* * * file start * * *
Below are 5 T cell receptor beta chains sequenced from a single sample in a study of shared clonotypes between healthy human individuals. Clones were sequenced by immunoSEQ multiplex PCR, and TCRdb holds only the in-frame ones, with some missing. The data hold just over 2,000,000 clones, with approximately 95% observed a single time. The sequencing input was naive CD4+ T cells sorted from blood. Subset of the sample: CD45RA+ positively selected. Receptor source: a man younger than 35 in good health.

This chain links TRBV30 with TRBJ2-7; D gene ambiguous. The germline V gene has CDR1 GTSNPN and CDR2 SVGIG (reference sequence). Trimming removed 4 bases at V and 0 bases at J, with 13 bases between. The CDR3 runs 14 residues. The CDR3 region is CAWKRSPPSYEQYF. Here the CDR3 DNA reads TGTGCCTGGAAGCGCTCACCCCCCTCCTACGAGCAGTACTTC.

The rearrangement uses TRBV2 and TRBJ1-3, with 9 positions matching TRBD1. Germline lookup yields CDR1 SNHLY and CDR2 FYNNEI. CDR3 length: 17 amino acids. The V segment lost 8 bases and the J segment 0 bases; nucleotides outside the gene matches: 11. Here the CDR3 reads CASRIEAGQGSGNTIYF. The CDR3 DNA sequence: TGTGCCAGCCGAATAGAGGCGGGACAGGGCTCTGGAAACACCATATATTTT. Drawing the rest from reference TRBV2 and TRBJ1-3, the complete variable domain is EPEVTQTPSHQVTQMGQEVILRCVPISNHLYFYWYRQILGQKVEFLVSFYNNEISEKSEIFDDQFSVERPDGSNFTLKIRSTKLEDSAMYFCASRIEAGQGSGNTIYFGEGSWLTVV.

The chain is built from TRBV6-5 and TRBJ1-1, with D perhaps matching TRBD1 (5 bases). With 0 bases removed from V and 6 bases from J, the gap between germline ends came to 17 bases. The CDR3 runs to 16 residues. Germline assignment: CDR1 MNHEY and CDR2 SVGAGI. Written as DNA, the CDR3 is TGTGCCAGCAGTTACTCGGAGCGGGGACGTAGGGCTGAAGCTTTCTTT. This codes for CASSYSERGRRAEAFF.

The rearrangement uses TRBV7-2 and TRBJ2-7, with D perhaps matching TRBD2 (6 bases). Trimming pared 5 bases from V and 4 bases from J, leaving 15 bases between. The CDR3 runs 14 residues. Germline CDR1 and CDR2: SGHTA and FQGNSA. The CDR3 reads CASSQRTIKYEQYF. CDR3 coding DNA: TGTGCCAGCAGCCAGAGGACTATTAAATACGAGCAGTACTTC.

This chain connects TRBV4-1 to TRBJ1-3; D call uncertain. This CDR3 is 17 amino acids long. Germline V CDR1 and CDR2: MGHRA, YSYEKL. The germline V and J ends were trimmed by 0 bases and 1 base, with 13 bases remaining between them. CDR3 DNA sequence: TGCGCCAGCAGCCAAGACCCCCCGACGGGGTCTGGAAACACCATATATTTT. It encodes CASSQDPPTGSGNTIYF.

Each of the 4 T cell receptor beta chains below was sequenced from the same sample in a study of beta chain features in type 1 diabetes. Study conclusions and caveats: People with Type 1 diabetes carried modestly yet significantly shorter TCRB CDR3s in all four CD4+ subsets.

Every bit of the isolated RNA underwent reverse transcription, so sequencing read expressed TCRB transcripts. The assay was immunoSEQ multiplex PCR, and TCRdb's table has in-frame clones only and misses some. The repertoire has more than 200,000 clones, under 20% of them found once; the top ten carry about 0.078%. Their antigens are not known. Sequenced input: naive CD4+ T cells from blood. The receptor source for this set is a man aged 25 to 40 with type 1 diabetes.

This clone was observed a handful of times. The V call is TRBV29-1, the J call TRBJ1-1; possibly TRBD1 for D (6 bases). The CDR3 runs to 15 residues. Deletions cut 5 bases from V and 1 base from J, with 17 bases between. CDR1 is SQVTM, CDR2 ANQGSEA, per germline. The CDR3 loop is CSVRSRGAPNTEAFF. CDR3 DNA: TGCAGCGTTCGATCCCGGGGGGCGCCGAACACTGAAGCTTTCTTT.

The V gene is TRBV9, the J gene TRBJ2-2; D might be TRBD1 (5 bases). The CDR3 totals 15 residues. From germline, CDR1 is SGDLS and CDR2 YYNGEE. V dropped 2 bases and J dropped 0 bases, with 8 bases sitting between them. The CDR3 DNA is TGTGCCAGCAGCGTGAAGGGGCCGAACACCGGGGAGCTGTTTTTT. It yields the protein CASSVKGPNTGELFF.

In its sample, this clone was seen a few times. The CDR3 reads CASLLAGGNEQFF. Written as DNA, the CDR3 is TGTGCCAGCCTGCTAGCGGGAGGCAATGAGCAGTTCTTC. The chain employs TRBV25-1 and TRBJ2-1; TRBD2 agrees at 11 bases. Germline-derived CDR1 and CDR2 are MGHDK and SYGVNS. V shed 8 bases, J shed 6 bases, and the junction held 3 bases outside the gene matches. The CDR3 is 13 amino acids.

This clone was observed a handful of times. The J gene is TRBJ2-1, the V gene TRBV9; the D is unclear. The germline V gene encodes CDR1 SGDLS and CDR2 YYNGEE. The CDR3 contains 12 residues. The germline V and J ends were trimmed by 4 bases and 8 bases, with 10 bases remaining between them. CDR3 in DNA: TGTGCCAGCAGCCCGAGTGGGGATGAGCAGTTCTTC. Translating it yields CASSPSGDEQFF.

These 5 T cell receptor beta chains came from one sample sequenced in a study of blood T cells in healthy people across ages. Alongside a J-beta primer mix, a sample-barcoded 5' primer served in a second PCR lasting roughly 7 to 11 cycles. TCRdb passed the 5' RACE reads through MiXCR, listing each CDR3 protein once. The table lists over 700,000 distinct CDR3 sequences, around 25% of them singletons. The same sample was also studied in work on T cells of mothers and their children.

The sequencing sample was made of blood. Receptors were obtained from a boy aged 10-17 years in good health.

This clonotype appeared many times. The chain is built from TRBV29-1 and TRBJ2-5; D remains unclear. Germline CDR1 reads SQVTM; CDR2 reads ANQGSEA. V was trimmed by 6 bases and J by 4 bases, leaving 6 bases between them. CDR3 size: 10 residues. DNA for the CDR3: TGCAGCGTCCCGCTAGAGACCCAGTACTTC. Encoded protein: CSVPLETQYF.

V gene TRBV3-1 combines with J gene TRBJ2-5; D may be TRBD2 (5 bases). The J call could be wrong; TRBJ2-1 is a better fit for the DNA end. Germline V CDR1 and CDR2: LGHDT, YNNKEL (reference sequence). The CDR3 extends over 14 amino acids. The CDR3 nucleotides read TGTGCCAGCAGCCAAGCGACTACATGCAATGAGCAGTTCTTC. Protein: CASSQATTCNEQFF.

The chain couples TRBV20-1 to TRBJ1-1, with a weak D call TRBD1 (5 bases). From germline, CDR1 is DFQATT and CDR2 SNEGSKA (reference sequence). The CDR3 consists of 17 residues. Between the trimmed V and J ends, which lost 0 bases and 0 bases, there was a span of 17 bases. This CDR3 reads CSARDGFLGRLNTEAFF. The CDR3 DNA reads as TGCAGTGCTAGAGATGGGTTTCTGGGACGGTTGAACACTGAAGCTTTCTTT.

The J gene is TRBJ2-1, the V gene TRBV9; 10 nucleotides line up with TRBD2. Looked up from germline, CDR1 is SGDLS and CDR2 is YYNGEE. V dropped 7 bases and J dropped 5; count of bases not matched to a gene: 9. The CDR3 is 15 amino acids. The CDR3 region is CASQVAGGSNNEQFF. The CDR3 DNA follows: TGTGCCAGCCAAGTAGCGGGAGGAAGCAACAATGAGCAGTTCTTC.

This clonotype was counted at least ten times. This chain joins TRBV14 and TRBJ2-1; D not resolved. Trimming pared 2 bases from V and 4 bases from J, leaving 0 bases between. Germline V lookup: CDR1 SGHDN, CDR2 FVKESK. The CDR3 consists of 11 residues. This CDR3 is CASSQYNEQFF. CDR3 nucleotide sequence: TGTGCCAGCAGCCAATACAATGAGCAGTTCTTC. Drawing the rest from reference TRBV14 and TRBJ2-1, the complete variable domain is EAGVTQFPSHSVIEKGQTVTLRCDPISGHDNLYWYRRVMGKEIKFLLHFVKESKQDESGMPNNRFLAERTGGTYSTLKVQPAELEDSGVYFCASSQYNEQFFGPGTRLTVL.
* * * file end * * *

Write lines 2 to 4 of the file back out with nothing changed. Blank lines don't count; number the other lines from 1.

This chain links TRBV30 with TRBJ2-7; D gene ambiguous. The germline V gene has CDR1 GTSNPN and CDR2 SVGIG (reference sequence). Trimming removed 4 bases at V and 0 bases at J, with 13 bases between. The CDR3 runs 14 residues. The CDR3 region is CAWKRSPPSYEQYF. Here the CDR3 DNA reads TGTGCCTGGAAGCGCTCACCCCCCTCCTACGAGCAGTACTTC.

The rearrangement uses TRBV2 and TRBJ1-3, with 9 positions matching TRBD1. Germline lookup yields CDR1 SNHLY and CDR2 FYNNEI. CDR3 length: 17 amino acids. The V segment lost 8 bases and the J segment 0 bases; nucleotides outside the gene matches: 11. Here the CDR3 reads CASRIEAGQGSGNTIYF. The CDR3 DNA sequence: TGTGCCAGCCGAATAGAGGCGGGACAGGGCTCTGGAAACACCATATATTTT. Drawing the rest from reference TRBV2 and TRBJ1-3, the complete variable domain is EPEVTQTPSHQVTQMGQEVILRCVPISNHLYFYWYRQILGQKVEFLVSFYNNEISEKSEIFDDQFSVERPDGSNFTLKIRSTKLEDSAMYFCASRIEAGQGSGNTIYFGEGSWLTVV.

The chain is built from TRBV6-5 and TRBJ1-1, with D perhaps matching TRBD1 (5 bases). With 0 bases removed from V and 6 bases from J, the gap between germline ends came to 17 bases. The CDR3 runs to 16 residues. Germline assignment: CDR1 MNHEY and CDR2 SVGAGI. Written as DNA, the CDR3 is TGTGCCAGCAGTTACTCGGAGCGGGGACGTAGGGCTGAAGCTTTCTTT. This codes for CASSYSERGRRAEAFF.